Last week, I wrote about the disproportionate impact a disastrous April can have on our perceptions of a player. The example I used then was Ken Giles, who has largely put an awful first month of the season behind him and returned to being a dominant reliever. Now seems like as good a time as any to talk about another player who struggled mightily in April: Joey Votto.
As Owen Watson pointed out at the time, April was the worst month of Votto’s career. His slash line was an almost unfathomably awful .224/.320/.306. Votto is one of the precious few who fall into the category of perennial MVP candidates and, for better or worse, those players can’t post a 62 wRC+ through the first month of the season without generating countless inquiries to the effect of “What’s wrong?” or “Is this the start of his decline?” or “Hoo boy, just how bad is that contract?” However, if you’ve been watching the Reds this season, you (a) have my condolences and (b) can confirm that Joey Votto is, in fact, still Joey Votto.
The hitters over the past 30 days who’ve recorded a better wRC+ than Votto can be counted on one hand. His recent hot streak has helped catapult his season stats back to their expected level. He has resumed his rightful spot among league leaders in walks, trailing only Bryce Harper among qualified hitters in walk rate (17.2%). His .404 on-base percentage ranks third in the National League. His poor April is still depressing his season line somewhat, but he’s currently batting a reasonably Vottoian .271/.404/.475 with a 134 wRC+. Here’s his rebound in graph form:
Sure, he’s not reaching the astronomical heights of his phenomenal second half a year ago, but he has clearly managed to climb back towards his expected level of production. Now that we’re firmly back in a world where we don’t have to imminently ponder the mortality of one of the game’s best hitters, there are two questions worth asking: 1. How did he rebound? and 2. Is he really back in a sustainable way?
As Watson noted back in April, much of Votto’s struggles were attributable to his difficulties when pulling the ball. Pitchers were pitching him in and he was responding by pulling the ball on the ground which, as it turns out, isn’t a great way to generate success at the plate. Since the end of April, however, Votto has been seeing pitches in his preferred middle and outside zones at a higher frequency. Here is a strike-zone plot of the pitches he saw in April (left) and those he’s seen since (right):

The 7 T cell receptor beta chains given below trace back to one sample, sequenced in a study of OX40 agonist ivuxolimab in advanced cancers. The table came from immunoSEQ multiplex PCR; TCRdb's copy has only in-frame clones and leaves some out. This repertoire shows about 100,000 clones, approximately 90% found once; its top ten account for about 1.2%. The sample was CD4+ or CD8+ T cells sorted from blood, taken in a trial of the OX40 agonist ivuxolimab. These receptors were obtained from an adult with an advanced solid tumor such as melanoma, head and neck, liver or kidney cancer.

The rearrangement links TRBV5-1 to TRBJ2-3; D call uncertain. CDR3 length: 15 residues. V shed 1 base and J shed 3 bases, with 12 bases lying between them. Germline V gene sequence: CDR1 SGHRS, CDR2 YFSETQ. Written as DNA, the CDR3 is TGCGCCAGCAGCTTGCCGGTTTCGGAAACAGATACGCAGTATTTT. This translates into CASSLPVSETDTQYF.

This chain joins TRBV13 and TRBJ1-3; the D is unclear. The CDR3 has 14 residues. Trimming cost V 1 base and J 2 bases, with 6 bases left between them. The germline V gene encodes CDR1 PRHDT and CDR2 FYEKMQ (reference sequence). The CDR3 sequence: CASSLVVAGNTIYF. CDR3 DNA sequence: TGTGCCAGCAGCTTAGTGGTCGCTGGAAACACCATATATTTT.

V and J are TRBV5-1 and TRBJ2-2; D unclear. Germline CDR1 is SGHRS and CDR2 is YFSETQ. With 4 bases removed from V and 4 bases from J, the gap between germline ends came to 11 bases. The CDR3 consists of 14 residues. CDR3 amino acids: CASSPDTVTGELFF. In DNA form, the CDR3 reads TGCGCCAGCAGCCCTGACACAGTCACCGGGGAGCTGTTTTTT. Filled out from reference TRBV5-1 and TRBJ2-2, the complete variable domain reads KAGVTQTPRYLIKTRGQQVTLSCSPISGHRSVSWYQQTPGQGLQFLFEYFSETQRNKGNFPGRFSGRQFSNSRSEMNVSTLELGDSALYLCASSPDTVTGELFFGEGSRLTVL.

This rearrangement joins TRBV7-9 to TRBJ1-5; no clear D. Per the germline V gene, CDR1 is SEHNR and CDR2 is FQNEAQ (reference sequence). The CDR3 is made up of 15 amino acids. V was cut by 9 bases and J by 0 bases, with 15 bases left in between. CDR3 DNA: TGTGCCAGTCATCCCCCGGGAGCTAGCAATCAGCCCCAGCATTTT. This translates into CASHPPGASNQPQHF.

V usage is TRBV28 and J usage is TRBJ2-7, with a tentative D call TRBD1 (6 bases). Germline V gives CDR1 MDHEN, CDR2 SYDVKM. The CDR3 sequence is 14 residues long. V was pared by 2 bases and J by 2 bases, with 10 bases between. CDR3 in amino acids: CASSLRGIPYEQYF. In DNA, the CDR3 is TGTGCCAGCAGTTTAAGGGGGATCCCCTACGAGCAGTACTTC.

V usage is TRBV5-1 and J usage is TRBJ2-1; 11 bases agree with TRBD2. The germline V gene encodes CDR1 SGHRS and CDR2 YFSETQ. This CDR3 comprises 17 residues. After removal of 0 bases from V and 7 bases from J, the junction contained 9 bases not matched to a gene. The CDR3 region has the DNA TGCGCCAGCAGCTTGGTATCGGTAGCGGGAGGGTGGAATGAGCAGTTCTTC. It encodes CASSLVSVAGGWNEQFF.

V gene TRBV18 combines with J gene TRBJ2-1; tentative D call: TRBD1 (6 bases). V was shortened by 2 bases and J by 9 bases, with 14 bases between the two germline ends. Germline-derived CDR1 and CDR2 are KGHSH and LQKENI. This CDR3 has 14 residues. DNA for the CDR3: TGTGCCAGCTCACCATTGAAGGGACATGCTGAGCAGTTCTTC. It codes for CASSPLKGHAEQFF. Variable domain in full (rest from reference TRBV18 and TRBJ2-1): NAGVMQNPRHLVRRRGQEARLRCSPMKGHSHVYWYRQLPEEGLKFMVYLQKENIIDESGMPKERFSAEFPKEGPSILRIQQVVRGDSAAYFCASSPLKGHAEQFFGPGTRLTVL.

As you might expect, this shift in pitch location has resulted in his ability to return to hitting the ball to all fields. In fact, his percentage of batted balls hit to the pull field has declined each month this season.
These charts and numbers are really a fancy way of dressing up the fact that things have regressed to the mean for Votto. He’s never been that pull-happy guy he was in April (save for one experiment in May of last season), so there was no reason to expect he’d suddenly become one.
He’s also returned to normal in one other obvious way which I alluded to earlier. Back in April, he had a 12.0% walk rate. That walk rate may look fantastic if you’re Yoenis Cespedes or Ben Revere, but for Joey Votto? He of the preternatural plate discipline? That walk rate had to regress towards his career norms and regress it has.
So, that’s it? Small samples are just small samples? Regression to the mean restores balance to the world? Yes, but also no. Joey Votto is still a great hitter, a fact which should shock no one. But there is one early season trend which has yet to right itself: strikeouts.
Votto has never posted a strikeout rate above 20% over a full season, but he currently sports a 23.7% mark on the season. Strikeouts are up across the league, so the fact that Votto’s rate is elevated isn’t particularly damning in and of itself. What is worth paying attention to, however, is the way in which it’s up:
Throughout his career, Votto has maintained impressively balanced platoon splits, recording a 162 wRC+ versus right-handers and 140 wRC+ versus lefties. Like any hitter, he’s better against opposite-handed pitching, but it’s never been a problem for him to also crush lefties. Until now. His current 29.8% strikeout-rate against lefties is far and away the highest of his career. His overall performance the season is even worse: 148 wRC+ vs. RHP, 84 wRC+ vs. LHP. The main culprit? Per BrooksBaseball, it would appear to be a complete and total failure against offspeed pitches from southpaws.
Only a fool would bet against Joey Votto’s batting abilities. Yes, Votto has struggled in 103 plate appearances against left-handers this season but, also, Votto has struggled in just 103 plate appearances against left-handers this season. Expectations are impossibly high for him season after season, and yet he’s managed to sustain his tremendous level of production for the better part of a decade. With that track record in place, of course he put his April struggles behind him and, presumably by extension, of course he will hit lefties again — he’s Joey Votto.
Corinne Landrey writes for FanGraphs and MLB.com's Cut4 site. Follow her on Twitter @crashlandrey.